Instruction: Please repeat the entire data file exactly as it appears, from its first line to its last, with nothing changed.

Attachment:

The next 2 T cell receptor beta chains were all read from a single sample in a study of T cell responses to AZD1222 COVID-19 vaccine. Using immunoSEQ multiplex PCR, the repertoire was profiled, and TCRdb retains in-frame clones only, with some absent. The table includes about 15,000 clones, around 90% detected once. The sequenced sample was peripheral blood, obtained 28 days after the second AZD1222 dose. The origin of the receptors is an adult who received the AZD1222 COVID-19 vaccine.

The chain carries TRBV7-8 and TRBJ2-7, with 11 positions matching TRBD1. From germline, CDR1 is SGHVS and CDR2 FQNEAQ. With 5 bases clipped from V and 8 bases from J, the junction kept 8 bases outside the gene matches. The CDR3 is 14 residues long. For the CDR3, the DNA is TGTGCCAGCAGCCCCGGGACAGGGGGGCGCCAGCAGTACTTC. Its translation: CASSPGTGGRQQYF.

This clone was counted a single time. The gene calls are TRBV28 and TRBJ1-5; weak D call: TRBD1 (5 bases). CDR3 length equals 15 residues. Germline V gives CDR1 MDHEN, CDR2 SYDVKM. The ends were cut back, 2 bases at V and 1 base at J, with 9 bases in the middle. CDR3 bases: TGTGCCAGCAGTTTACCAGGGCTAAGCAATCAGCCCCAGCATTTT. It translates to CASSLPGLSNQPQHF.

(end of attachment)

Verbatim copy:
The next 2 T cell receptor beta chains were all read from a single sample in a study of T cell responses to AZD1222 COVID-19 vaccine. Using immunoSEQ multiplex PCR, the repertoire was profiled, and TCRdb retains in-frame clones only, with some absent. The table includes about 15,000 clones, around 90% detected once. The sequenced sample was peripheral blood, obtained 28 days after the second AZD1222 dose. The origin of the receptors is an adult who received the AZD1222 COVID-19 vaccine.

The chain carries TRBV7-8 and TRBJ2-7, with 11 positions matching TRBD1. From germline, CDR1 is SGHVS and CDR2 FQNEAQ. With 5 bases clipped from V and 8 bases from J, the junction kept 8 bases outside the gene matches. The CDR3 is 14 residues long. For the CDR3, the DNA is TGTGCCAGCAGCCCCGGGACAGGGGGGCGCCAGCAGTACTTC. Its translation: CASSPGTGGRQQYF.

This clone was counted a single time. The gene calls are TRBV28 and TRBJ1-5; weak D call: TRBD1 (5 bases). CDR3 length equals 15 residues. Germline V gives CDR1 MDHEN, CDR2 SYDVKM. The ends were cut back, 2 bases at V and 1 base at J, with 9 bases in the middle. CDR3 bases: TGTGCCAGCAGTTTACCAGGGCTAAGCAATCAGCCCCAGCATTTT. It translates to CASSLPGLSNQPQHF.